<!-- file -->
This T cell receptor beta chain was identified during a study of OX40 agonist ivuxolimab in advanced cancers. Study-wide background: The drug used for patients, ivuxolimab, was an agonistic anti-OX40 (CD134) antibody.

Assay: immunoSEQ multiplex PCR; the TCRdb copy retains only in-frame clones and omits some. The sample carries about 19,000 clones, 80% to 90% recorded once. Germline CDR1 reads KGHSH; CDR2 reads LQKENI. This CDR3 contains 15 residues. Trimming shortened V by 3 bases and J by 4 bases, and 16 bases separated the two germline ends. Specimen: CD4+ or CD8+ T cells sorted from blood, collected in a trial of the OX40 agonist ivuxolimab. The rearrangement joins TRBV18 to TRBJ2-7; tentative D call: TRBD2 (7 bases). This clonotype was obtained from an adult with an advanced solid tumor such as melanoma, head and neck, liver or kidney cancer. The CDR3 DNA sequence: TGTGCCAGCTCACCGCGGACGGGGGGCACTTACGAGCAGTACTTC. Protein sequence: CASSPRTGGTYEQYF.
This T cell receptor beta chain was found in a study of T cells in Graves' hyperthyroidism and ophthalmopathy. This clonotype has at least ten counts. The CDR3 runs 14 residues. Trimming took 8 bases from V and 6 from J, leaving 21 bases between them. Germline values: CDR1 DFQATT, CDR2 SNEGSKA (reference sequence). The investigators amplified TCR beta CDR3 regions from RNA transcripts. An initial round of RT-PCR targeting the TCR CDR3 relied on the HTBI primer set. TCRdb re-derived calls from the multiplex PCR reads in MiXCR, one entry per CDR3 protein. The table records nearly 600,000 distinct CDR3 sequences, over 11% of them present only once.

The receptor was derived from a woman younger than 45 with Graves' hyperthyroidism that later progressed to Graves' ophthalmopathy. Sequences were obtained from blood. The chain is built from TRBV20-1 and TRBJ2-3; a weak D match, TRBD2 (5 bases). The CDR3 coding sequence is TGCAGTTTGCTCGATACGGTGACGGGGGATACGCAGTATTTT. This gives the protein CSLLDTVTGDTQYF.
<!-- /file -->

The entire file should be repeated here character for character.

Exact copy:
This T cell receptor beta chain was identified during a study of OX40 agonist ivuxolimab in advanced cancers. Study-wide background: The drug used for patients, ivuxolimab, was an agonistic anti-OX40 (CD134) antibody.

Assay: immunoSEQ multiplex PCR; the TCRdb copy retains only in-frame clones and omits some. The sample carries about 19,000 clones, 80% to 90% recorded once. Germline CDR1 reads KGHSH; CDR2 reads LQKENI. This CDR3 contains 15 residues. Trimming shortened V by 3 bases and J by 4 bases, and 16 bases separated the two germline ends. Specimen: CD4+ or CD8+ T cells sorted from blood, collected in a trial of the OX40 agonist ivuxolimab. The rearrangement joins TRBV18 to TRBJ2-7; tentative D call: TRBD2 (7 bases). This clonotype was obtained from an adult with an advanced solid tumor such as melanoma, head and neck, liver or kidney cancer. The CDR3 DNA sequence: TGTGCCAGCTCACCGCGGACGGGGGGCACTTACGAGCAGTACTTC. Protein sequence: CASSPRTGGTYEQYF.
This T cell receptor beta chain was found in a study of T cells in Graves' hyperthyroidism and ophthalmopathy. This clonotype has at least ten counts. The CDR3 runs 14 residues. Trimming took 8 bases from V and 6 from J, leaving 21 bases between them. Germline values: CDR1 DFQATT, CDR2 SNEGSKA (reference sequence). The investigators amplified TCR beta CDR3 regions from RNA transcripts. An initial round of RT-PCR targeting the TCR CDR3 relied on the HTBI primer set. TCRdb re-derived calls from the multiplex PCR reads in MiXCR, one entry per CDR3 protein. The table records nearly 600,000 distinct CDR3 sequences, over 11% of them present only once.

The receptor was derived from a woman younger than 45 with Graves' hyperthyroidism that later progressed to Graves' ophthalmopathy. Sequences were obtained from blood. The chain is built from TRBV20-1 and TRBJ2-3; a weak D match, TRBD2 (5 bases). The CDR3 coding sequence is TGCAGTTTGCTCGATACGGTGACGGGGGATACGCAGTATTTT. This gives the protein CSLLDTVTGDTQYF.